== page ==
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Clergy want integrity laws applied on Political Office seekers

The Inter-Religious Council of Kenya (IRCK) has asked Members of Parliament to approve proposed laws governing elections to lock out those whose fail integrity test ahead of the next polls.

IRCK Chairman Reverend Father Joseph Mutie said the proposed amendments to bar political aspirants with pending graft cases eyeing political positions was a step in the right direction in tackling impunity and corruption in Kenya.

While speaking during the launch of a Scripture-Referenced Anti-Corruption Booklet at Saint Mary’s Pastoral Center in Nakuru, Father Mutie also urged religious leaders to bar politicians from making huge financial contributions to their institutions.

Present during the event that was officiated by Office of Attorney General and Department of Justice Chief Administrative Secretary Professor Ntiba Micheni were IRCK Peace and Governance Sub-Committee Chairman Bishop Cyrus Mugoh and Deputy County Commissioner Michael Lesimam.

Inter-Religious Council of Kenya (IRCK)  Chairman Reverend Father Joseph Mutie (Left), Office of Attorney General and Department of Justice Chief Administrative Secretary Professor Ntiba Micheni (Center) and other participants during the launch of a Scripture-Referenced Anti-Corruption Booklet at Saint Mary’s Pastoral Center in Nakuru.

Various participants who spoke during the event noted that more than 15 serving MPs had active graft and other economic crimes-related cases against them in court, while some unscrupulous public officials from National and County governments were openly demanding bribes from members of the public.

Father Mutie noted that the Bill sponsored by Ugunja MP Opiyo Wandayi seeking to amend sections 23, 24, and 25 of the Elections Act will restore faith and confidence of Kenyans in the polling process if enacted into law.

The bill proposes that a person be disqualified for nomination as a presidential candidate if the individual has been formally charged in a court of law for an offence related to corruption or economic crimes and the case has not been finalized.

Article 99 of the Constitution disqualifies a person from being elected a Member of Parliament if the person is subject to a sentence of imprisonment of at least six months, as at the date of registration as a candidate, or at the date of the election.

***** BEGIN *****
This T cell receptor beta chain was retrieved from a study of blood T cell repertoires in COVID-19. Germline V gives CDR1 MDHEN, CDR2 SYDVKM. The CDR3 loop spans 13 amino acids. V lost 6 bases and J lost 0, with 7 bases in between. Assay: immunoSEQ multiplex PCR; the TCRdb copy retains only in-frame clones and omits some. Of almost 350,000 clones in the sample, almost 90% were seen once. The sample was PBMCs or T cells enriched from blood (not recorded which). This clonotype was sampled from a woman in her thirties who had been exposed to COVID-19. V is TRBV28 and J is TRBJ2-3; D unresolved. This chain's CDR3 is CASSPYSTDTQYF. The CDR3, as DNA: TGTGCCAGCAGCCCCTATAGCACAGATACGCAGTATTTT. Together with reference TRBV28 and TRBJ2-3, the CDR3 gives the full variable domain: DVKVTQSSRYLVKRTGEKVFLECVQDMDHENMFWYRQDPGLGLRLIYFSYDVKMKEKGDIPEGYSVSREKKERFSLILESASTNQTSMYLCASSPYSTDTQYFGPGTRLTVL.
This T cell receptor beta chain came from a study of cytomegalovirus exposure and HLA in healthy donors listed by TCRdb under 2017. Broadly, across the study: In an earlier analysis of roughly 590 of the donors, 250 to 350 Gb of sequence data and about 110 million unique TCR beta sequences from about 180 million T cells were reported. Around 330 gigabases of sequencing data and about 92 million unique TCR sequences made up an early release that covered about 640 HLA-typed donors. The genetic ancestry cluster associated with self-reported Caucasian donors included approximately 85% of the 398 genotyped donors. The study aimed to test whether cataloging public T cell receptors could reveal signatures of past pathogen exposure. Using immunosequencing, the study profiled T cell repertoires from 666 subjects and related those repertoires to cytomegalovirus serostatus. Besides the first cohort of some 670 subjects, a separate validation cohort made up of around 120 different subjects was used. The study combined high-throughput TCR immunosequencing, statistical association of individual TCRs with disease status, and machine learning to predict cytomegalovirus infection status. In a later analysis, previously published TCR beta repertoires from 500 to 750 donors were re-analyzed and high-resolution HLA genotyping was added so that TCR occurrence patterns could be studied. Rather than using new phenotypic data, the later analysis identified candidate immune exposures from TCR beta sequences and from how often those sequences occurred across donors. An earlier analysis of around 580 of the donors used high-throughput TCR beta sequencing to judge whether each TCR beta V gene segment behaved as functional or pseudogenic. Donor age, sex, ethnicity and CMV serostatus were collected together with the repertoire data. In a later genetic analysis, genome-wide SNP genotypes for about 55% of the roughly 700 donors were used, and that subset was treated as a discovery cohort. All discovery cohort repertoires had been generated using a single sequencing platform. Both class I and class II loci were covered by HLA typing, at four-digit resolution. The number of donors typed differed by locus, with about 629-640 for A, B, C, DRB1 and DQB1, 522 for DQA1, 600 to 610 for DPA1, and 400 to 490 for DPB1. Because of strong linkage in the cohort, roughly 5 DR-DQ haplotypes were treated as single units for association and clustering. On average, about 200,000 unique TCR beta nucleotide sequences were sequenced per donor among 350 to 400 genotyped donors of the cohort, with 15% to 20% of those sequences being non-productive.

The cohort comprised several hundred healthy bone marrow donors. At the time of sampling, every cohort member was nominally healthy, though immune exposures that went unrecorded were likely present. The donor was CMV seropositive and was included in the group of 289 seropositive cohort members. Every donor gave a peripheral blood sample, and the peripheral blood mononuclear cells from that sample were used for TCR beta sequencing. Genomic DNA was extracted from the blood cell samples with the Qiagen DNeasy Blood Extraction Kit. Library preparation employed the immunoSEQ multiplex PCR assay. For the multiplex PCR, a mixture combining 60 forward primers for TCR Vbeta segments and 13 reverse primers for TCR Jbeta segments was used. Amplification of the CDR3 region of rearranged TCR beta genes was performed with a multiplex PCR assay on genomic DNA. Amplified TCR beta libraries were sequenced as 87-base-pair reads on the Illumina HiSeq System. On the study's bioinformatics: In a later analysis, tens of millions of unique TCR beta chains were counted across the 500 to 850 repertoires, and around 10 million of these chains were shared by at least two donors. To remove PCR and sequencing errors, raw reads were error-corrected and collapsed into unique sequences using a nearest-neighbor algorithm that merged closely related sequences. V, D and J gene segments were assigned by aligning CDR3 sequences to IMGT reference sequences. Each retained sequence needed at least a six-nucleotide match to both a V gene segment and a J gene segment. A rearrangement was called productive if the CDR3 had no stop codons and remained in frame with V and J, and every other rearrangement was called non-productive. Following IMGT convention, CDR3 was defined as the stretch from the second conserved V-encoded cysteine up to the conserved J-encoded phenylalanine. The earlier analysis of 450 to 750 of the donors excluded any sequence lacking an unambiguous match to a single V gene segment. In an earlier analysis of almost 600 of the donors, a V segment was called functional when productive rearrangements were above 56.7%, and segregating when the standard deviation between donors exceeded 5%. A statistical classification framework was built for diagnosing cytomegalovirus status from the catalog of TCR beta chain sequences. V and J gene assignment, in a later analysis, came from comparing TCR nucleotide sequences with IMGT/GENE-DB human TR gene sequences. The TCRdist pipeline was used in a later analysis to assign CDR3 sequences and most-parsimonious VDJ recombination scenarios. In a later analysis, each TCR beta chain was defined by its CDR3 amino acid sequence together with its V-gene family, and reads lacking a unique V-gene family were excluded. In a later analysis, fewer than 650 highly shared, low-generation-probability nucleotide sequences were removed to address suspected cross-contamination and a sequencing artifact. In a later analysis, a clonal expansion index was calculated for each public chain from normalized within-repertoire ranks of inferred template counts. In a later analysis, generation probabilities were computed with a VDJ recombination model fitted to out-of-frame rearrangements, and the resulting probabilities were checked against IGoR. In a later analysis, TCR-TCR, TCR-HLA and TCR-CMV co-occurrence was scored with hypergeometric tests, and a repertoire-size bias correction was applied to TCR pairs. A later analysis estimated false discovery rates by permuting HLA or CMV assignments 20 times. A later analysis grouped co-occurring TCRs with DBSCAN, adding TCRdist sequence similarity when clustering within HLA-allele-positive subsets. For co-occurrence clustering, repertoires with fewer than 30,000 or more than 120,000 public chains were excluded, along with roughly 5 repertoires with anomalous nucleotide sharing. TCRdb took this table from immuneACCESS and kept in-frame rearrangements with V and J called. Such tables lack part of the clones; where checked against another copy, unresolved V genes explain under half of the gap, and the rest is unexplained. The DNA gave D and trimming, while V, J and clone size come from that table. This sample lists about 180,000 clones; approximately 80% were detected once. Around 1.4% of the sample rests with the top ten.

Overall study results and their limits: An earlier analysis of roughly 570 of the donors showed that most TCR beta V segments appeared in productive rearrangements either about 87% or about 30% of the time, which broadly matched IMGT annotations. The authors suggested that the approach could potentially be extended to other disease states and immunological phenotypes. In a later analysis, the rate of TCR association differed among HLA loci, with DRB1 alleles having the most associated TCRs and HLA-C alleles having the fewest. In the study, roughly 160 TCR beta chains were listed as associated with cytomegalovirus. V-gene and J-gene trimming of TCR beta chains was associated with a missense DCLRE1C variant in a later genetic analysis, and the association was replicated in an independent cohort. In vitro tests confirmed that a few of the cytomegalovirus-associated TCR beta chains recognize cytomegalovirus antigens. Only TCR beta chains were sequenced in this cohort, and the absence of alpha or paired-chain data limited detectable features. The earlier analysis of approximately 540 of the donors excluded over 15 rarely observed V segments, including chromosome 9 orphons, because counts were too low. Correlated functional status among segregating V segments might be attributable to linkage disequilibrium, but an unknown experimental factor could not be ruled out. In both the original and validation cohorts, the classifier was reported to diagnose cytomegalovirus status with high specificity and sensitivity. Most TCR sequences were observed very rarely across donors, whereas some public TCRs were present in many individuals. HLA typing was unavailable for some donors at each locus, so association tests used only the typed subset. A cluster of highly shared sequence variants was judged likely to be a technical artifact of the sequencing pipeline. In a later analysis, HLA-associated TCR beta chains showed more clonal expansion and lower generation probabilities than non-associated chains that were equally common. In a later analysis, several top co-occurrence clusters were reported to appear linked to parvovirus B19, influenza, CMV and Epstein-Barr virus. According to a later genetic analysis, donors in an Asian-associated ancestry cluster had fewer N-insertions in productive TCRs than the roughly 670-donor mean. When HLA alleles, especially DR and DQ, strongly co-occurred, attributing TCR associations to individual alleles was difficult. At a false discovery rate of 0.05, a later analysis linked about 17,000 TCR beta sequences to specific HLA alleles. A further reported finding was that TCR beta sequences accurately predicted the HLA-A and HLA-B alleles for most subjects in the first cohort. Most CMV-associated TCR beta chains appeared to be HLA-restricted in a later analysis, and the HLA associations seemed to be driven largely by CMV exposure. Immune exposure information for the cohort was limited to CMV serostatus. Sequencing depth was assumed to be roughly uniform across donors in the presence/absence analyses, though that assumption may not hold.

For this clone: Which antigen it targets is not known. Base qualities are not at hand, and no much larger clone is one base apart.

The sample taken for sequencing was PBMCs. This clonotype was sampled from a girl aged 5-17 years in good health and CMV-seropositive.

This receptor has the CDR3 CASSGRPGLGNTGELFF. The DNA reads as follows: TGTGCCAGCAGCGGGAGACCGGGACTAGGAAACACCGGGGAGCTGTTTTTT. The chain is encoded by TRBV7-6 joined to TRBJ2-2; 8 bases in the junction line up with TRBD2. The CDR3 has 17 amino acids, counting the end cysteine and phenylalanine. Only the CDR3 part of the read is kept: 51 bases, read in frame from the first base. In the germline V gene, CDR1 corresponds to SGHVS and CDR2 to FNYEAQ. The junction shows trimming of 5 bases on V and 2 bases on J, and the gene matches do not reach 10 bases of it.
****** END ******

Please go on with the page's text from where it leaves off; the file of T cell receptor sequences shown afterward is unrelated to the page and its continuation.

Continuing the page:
However, the law has a rider that a person is not disqualified unless all possibility of appeal or review of the sentence has been exhausted.

This loophole has allowed individuals charged with offences to seek elective seats despite the cases going on in court.

The IRCK Chairman expressed concern that aspirants for political seats have also exploited the principle of presumption of innocence to get clearance from the Ethics and Anti-Corruption Commission (EACC) and the Independent Electoral and Boundaries Commission (IEBC).

The legal principle holds that every person accused of any crime is considered innocent until proven guilty. As such, a prosecutor is required to prove beyond reasonable doubt that the person committed the crime if that person is to be convicted.

The Scripture-Referenced Anti-Corruption Booklet was developed jointly by the National Anti-Corruption Campaign Steering Committee and Inter-Religious Council of Kenya.

The Booklet titled the Faith Communities Against Corruption derives its contents from Bible, the Koran and the Gita, Holy Books used by Christians, Muslims and Hindus respectively.

Professor Micheni said the Kenyan society was also faced by cases of corruption cutting across communities and sectors.

 He pointed out that corruption was a threat to social, economic and political development whose negative effects are felt across the country.

The CAS added “We are called upon by our national laws and ethos to uphold integrity and the Holy Books urges us to reach out to the partakers and enablers of corruption. It is a continuous message aimed at behavioral change and adhering to the standards set by the Holy Books and laws,”

 Professor Micheni emphasized the need to promote anti-corruption activities and a culture of integrity right from kindergartens to tertiary institutions to make Kenya a corrupt-free nation.

 “We want to inculcate in Kenya a culture that is fiercely against corruption. We believe that once people are taught ethics at a tender age, it will help them to grow up with morals and when they have morality it helps in fighting corruption,” he affirmed. 

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